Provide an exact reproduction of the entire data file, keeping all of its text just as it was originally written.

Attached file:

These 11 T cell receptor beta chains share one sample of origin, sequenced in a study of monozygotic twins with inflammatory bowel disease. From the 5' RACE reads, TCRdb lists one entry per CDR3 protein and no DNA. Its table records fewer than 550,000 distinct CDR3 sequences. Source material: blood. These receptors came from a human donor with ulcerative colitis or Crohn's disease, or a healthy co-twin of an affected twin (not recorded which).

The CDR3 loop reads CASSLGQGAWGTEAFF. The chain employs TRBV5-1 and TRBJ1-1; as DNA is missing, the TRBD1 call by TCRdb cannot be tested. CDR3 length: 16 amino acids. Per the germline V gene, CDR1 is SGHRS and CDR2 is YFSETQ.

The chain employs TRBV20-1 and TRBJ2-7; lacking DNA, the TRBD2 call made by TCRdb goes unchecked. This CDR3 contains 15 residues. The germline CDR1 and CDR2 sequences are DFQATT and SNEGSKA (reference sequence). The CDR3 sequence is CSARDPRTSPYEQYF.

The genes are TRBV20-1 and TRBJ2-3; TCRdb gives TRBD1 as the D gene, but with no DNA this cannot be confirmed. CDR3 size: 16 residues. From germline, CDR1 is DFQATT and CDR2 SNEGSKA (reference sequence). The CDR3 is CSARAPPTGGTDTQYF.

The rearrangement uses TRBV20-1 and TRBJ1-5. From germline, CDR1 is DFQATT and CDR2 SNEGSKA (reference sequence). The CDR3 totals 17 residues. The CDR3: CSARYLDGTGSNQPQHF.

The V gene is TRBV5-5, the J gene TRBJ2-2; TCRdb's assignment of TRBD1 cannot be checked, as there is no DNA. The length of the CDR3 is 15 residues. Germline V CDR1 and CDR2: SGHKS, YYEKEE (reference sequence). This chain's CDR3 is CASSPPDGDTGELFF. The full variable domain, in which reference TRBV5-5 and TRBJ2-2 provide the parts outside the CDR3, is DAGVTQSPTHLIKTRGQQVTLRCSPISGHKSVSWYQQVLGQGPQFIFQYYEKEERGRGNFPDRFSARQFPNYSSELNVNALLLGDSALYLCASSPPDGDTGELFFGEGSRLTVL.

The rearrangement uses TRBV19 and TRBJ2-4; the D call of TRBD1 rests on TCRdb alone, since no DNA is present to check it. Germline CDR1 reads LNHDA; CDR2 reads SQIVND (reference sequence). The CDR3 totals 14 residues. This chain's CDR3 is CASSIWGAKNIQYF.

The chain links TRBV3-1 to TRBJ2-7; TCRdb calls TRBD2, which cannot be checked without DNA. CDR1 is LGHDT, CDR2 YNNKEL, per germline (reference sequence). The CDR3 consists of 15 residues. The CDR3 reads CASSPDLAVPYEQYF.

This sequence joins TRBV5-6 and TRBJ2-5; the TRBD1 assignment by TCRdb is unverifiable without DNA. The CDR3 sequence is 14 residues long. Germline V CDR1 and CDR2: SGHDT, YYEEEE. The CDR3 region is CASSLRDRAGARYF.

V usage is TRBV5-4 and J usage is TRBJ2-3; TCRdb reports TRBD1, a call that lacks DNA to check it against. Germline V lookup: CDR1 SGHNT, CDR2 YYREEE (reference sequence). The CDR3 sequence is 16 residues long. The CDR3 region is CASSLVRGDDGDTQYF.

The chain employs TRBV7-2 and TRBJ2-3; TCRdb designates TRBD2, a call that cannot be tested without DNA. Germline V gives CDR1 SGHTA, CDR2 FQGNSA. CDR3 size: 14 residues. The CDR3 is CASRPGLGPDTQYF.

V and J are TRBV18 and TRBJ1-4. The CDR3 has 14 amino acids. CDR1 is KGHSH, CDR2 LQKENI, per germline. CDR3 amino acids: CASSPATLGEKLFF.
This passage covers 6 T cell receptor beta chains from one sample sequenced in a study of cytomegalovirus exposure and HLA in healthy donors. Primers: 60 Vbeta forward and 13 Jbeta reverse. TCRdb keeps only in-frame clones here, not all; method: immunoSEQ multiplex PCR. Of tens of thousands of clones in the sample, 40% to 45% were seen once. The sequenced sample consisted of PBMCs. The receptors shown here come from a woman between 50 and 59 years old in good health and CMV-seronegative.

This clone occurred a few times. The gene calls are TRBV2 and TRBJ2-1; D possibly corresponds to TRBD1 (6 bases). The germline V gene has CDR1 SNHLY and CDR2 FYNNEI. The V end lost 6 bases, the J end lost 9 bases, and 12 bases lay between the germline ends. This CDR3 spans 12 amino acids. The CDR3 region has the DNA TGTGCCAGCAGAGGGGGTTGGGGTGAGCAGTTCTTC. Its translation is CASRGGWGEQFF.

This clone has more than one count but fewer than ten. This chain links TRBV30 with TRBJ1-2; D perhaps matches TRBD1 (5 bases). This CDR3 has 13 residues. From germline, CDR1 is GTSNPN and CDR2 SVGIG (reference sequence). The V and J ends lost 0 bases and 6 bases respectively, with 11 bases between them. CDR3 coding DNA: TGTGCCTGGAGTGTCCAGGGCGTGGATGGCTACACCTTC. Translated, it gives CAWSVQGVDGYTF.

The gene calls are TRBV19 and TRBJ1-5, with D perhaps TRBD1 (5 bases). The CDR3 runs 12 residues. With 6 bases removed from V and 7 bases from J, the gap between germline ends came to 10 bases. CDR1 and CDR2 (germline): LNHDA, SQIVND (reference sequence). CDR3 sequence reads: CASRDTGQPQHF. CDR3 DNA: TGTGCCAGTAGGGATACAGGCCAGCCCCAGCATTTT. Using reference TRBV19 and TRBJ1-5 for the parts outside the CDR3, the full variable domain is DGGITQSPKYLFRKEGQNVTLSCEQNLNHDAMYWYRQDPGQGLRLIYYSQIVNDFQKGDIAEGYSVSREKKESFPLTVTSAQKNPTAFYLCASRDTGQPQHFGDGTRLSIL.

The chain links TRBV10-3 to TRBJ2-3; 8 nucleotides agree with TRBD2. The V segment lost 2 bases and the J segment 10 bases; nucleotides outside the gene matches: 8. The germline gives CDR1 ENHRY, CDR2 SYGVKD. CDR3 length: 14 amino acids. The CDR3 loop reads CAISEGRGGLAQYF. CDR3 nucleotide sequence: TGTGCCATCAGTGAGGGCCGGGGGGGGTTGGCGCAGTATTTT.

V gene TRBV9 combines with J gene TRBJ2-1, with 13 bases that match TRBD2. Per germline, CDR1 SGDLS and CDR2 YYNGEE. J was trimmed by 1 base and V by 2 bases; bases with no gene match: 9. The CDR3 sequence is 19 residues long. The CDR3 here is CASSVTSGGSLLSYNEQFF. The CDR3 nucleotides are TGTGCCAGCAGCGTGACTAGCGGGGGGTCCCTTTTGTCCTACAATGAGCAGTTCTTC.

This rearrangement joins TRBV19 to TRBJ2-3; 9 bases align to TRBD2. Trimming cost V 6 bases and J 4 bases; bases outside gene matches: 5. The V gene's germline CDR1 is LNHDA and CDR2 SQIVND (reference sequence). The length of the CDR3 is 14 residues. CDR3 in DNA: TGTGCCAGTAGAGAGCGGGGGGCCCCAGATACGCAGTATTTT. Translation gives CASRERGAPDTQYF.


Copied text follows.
These 11 T cell receptor beta chains share one sample of origin, sequenced in a study of monozygotic twins with inflammatory bowel disease. From the 5' RACE reads, TCRdb lists one entry per CDR3 protein and no DNA. Its table records fewer than 550,000 distinct CDR3 sequences. Source material: blood. These receptors came from a human donor with ulcerative colitis or Crohn's disease, or a healthy co-twin of an affected twin (not recorded which).

The CDR3 loop reads CASSLGQGAWGTEAFF. The chain employs TRBV5-1 and TRBJ1-1; as DNA is missing, the TRBD1 call by TCRdb cannot be tested. CDR3 length: 16 amino acids. Per the germline V gene, CDR1 is SGHRS and CDR2 is YFSETQ.

The chain employs TRBV20-1 and TRBJ2-7; lacking DNA, the TRBD2 call made by TCRdb goes unchecked. This CDR3 contains 15 residues. The germline CDR1 and CDR2 sequences are DFQATT and SNEGSKA (reference sequence). The CDR3 sequence is CSARDPRTSPYEQYF.

The genes are TRBV20-1 and TRBJ2-3; TCRdb gives TRBD1 as the D gene, but with no DNA this cannot be confirmed. CDR3 size: 16 residues. From germline, CDR1 is DFQATT and CDR2 SNEGSKA (reference sequence). The CDR3 is CSARAPPTGGTDTQYF.

The rearrangement uses TRBV20-1 and TRBJ1-5. From germline, CDR1 is DFQATT and CDR2 SNEGSKA (reference sequence). The CDR3 totals 17 residues. The CDR3: CSARYLDGTGSNQPQHF.

The V gene is TRBV5-5, the J gene TRBJ2-2; TCRdb's assignment of TRBD1 cannot be checked, as there is no DNA. The length of the CDR3 is 15 residues. Germline V CDR1 and CDR2: SGHKS, YYEKEE (reference sequence). This chain's CDR3 is CASSPPDGDTGELFF. The full variable domain, in which reference TRBV5-5 and TRBJ2-2 provide the parts outside the CDR3, is DAGVTQSPTHLIKTRGQQVTLRCSPISGHKSVSWYQQVLGQGPQFIFQYYEKEERGRGNFPDRFSARQFPNYSSELNVNALLLGDSALYLCASSPPDGDTGELFFGEGSRLTVL.

The rearrangement uses TRBV19 and TRBJ2-4; the D call of TRBD1 rests on TCRdb alone, since no DNA is present to check it. Germline CDR1 reads LNHDA; CDR2 reads SQIVND (reference sequence). The CDR3 totals 14 residues. This chain's CDR3 is CASSIWGAKNIQYF.

The chain links TRBV3-1 to TRBJ2-7; TCRdb calls TRBD2, which cannot be checked without DNA. CDR1 is LGHDT, CDR2 YNNKEL, per germline (reference sequence). The CDR3 consists of 15 residues. The CDR3 reads CASSPDLAVPYEQYF.

This sequence joins TRBV5-6 and TRBJ2-5; the TRBD1 assignment by TCRdb is unverifiable without DNA. The CDR3 sequence is 14 residues long. Germline V CDR1 and CDR2: SGHDT, YYEEEE. The CDR3 region is CASSLRDRAGARYF.

V usage is TRBV5-4 and J usage is TRBJ2-3; TCRdb reports TRBD1, a call that lacks DNA to check it against. Germline V lookup: CDR1 SGHNT, CDR2 YYREEE (reference sequence). The CDR3 sequence is 16 residues long. The CDR3 region is CASSLVRGDDGDTQYF.

The chain employs TRBV7-2 and TRBJ2-3; TCRdb designates TRBD2, a call that cannot be tested without DNA. Germline V gives CDR1 SGHTA, CDR2 FQGNSA. CDR3 size: 14 residues. The CDR3 is CASRPGLGPDTQYF.

V and J are TRBV18 and TRBJ1-4. The CDR3 has 14 amino acids. CDR1 is KGHSH, CDR2 LQKENI, per germline. CDR3 amino acids: CASSPATLGEKLFF.
This passage covers 6 T cell receptor beta chains from one sample sequenced in a study of cytomegalovirus exposure and HLA in healthy donors. Primers: 60 Vbeta forward and 13 Jbeta reverse. TCRdb keeps only in-frame clones here, not all; method: immunoSEQ multiplex PCR. Of tens of thousands of clones in the sample, 40% to 45% were seen once. The sequenced sample consisted of PBMCs. The receptors shown here come from a woman between 50 and 59 years old in good health and CMV-seronegative.

This clone occurred a few times. The gene calls are TRBV2 and TRBJ2-1; D possibly corresponds to TRBD1 (6 bases). The germline V gene has CDR1 SNHLY and CDR2 FYNNEI. The V end lost 6 bases, the J end lost 9 bases, and 12 bases lay between the germline ends. This CDR3 spans 12 amino acids. The CDR3 region has the DNA TGTGCCAGCAGAGGGGGTTGGGGTGAGCAGTTCTTC. Its translation is CASRGGWGEQFF.

This clone has more than one count but fewer than ten. This chain links TRBV30 with TRBJ1-2; D perhaps matches TRBD1 (5 bases). This CDR3 has 13 residues. From germline, CDR1 is GTSNPN and CDR2 SVGIG (reference sequence). The V and J ends lost 0 bases and 6 bases respectively, with 11 bases between them. CDR3 coding DNA: TGTGCCTGGAGTGTCCAGGGCGTGGATGGCTACACCTTC. Translated, it gives CAWSVQGVDGYTF.

The gene calls are TRBV19 and TRBJ1-5, with D perhaps TRBD1 (5 bases). The CDR3 runs 12 residues. With 6 bases removed from V and 7 bases from J, the gap between germline ends came to 10 bases. CDR1 and CDR2 (germline): LNHDA, SQIVND (reference sequence). CDR3 sequence reads: CASRDTGQPQHF. CDR3 DNA: TGTGCCAGTAGGGATACAGGCCAGCCCCAGCATTTT. Using reference TRBV19 and TRBJ1-5 for the parts outside the CDR3, the full variable domain is DGGITQSPKYLFRKEGQNVTLSCEQNLNHDAMYWYRQDPGQGLRLIYYSQIVNDFQKGDIAEGYSVSREKKESFPLTVTSAQKNPTAFYLCASRDTGQPQHFGDGTRLSIL.

The chain links TRBV10-3 to TRBJ2-3; 8 nucleotides agree with TRBD2. The V segment lost 2 bases and the J segment 10 bases; nucleotides outside the gene matches: 8. The germline gives CDR1 ENHRY, CDR2 SYGVKD. CDR3 length: 14 amino acids. The CDR3 loop reads CAISEGRGGLAQYF. CDR3 nucleotide sequence: TGTGCCATCAGTGAGGGCCGGGGGGGGTTGGCGCAGTATTTT.

V gene TRBV9 combines with J gene TRBJ2-1, with 13 bases that match TRBD2. Per germline, CDR1 SGDLS and CDR2 YYNGEE. J was trimmed by 1 base and V by 2 bases; bases with no gene match: 9. The CDR3 sequence is 19 residues long. The CDR3 here is CASSVTSGGSLLSYNEQFF. The CDR3 nucleotides are TGTGCCAGCAGCGTGACTAGCGGGGGGTCCCTTTTGTCCTACAATGAGCAGTTCTTC.

This rearrangement joins TRBV19 to TRBJ2-3; 9 bases align to TRBD2. Trimming cost V 6 bases and J 4 bases; bases outside gene matches: 5. The V gene's germline CDR1 is LNHDA and CDR2 SQIVND (reference sequence). The length of the CDR3 is 14 residues. CDR3 in DNA: TGTGCCAGTAGAGAGCGGGGGGCCCCAGATACGCAGTATTTT. Translation gives CASRERGAPDTQYF.